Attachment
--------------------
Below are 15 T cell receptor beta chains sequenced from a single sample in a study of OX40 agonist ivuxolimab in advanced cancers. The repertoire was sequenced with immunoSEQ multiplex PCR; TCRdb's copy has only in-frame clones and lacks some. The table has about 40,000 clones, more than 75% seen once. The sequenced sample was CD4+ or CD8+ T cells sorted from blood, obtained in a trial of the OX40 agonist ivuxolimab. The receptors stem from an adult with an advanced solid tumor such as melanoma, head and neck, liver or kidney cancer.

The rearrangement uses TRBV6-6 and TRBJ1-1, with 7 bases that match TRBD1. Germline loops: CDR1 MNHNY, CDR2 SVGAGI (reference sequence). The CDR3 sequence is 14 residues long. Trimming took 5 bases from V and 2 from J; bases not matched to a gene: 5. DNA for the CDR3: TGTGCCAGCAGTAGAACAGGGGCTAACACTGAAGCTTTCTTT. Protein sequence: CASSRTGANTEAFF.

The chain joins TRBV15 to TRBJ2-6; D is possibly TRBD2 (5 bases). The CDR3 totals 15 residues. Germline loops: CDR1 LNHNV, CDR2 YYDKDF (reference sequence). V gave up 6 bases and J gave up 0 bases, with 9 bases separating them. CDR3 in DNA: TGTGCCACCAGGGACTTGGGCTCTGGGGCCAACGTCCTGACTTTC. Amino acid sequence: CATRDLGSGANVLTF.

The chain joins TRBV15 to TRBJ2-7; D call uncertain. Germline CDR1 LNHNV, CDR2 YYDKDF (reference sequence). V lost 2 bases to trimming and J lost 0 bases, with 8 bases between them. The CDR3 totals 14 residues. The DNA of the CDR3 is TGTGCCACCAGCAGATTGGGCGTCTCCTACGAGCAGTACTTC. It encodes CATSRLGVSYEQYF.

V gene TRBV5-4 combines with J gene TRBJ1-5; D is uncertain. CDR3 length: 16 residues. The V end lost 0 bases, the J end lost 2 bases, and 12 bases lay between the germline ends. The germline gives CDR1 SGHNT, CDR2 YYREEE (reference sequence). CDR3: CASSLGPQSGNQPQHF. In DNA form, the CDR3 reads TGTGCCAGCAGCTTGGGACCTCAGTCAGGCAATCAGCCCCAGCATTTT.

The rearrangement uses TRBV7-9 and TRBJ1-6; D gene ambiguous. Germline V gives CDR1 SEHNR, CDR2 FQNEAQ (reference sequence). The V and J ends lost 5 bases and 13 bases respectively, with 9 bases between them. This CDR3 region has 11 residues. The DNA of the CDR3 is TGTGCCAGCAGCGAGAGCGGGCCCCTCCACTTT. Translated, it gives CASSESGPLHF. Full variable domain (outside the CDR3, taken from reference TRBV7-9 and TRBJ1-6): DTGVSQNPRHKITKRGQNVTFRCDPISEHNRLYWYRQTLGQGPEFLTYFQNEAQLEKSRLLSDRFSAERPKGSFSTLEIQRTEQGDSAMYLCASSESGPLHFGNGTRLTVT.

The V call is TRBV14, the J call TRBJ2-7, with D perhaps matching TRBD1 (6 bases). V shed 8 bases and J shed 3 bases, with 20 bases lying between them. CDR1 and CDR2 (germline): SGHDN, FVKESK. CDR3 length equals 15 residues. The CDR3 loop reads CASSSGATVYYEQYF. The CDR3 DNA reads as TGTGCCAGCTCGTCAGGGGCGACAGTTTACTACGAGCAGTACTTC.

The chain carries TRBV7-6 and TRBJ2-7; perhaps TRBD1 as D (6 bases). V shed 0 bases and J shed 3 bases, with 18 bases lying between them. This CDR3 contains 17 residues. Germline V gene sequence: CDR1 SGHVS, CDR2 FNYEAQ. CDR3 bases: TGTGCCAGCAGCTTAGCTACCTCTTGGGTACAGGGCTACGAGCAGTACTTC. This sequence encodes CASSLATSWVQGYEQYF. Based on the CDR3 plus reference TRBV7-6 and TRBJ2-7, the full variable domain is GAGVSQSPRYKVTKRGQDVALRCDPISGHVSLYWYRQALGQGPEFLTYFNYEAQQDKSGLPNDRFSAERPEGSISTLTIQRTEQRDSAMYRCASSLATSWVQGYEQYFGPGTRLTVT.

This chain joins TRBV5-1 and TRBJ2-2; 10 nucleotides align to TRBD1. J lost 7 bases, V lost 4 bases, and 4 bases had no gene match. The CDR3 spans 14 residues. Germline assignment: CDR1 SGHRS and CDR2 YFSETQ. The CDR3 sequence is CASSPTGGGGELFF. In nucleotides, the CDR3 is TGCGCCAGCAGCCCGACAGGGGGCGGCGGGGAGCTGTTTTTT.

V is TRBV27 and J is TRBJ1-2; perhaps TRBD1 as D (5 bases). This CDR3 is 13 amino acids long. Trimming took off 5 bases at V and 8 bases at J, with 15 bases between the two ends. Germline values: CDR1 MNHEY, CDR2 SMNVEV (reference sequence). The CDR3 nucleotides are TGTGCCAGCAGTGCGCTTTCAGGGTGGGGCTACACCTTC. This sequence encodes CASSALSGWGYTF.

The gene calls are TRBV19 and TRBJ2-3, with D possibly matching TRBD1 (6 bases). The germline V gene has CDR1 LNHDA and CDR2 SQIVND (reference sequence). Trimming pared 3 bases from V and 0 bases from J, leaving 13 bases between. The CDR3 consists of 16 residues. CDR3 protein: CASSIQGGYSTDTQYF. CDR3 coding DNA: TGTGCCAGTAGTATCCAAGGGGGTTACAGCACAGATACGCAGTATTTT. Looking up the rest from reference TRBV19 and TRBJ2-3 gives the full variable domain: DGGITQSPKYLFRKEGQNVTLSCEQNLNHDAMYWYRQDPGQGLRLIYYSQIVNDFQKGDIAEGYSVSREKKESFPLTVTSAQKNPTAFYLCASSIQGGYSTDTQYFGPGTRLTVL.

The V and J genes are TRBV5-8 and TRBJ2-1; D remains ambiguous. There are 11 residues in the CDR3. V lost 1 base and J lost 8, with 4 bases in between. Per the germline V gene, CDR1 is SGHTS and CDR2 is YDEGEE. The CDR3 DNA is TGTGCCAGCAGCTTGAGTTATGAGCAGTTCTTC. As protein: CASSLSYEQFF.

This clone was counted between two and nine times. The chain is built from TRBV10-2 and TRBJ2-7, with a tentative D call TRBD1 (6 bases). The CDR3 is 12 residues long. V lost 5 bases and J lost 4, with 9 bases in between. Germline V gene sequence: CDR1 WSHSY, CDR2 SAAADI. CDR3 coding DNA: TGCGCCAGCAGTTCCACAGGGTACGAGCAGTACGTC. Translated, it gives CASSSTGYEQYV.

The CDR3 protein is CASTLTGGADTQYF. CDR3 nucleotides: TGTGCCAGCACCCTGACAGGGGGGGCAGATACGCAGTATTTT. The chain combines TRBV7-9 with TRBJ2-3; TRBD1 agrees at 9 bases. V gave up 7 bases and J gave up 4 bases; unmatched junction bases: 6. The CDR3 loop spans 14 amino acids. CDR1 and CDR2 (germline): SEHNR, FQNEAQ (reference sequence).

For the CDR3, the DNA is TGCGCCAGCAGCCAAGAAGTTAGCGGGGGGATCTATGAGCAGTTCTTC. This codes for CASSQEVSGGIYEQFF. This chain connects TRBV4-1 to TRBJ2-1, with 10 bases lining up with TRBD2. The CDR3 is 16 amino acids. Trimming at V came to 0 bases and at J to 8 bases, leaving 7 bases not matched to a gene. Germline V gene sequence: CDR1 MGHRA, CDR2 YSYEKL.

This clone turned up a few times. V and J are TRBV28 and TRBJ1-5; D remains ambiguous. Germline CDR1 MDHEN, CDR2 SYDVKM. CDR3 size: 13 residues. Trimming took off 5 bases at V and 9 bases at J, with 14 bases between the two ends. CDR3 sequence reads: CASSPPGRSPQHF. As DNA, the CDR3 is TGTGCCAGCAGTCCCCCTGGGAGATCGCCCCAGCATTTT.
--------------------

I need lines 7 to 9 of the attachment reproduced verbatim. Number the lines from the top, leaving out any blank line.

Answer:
The V call is TRBV14, the J call TRBJ2-7, with D perhaps matching TRBD1 (6 bases). V shed 8 bases and J shed 3 bases, with 20 bases lying between them. CDR1 and CDR2 (germline): SGHDN, FVKESK. CDR3 length equals 15 residues. The CDR3 loop reads CASSSGATVYYEQYF. The CDR3 DNA reads as TGTGCCAGCTCGTCAGGGGCGACAGTTTACTACGAGCAGTACTTC.

The chain carries TRBV7-6 and TRBJ2-7; perhaps TRBD1 as D (6 bases). V shed 0 bases and J shed 3 bases, with 18 bases lying between them. This CDR3 contains 17 residues. Germline V gene sequence: CDR1 SGHVS, CDR2 FNYEAQ. CDR3 bases: TGTGCCAGCAGCTTAGCTACCTCTTGGGTACAGGGCTACGAGCAGTACTTC. This sequence encodes CASSLATSWVQGYEQYF. Based on the CDR3 plus reference TRBV7-6 and TRBJ2-7, the full variable domain is GAGVSQSPRYKVTKRGQDVALRCDPISGHVSLYWYRQALGQGPEFLTYFNYEAQQDKSGLPNDRFSAERPEGSISTLTIQRTEQRDSAMYRCASSLATSWVQGYEQYFGPGTRLTVT.

This chain joins TRBV5-1 and TRBJ2-2; 10 nucleotides align to TRBD1. J lost 7 bases, V lost 4 bases, and 4 bases had no gene match. The CDR3 spans 14 residues. Germline assignment: CDR1 SGHRS and CDR2 YFSETQ. The CDR3 sequence is CASSPTGGGGELFF. In nucleotides, the CDR3 is TGCGCCAGCAGCCCGACAGGGGGCGGCGGGGAGCTGTTTTTT.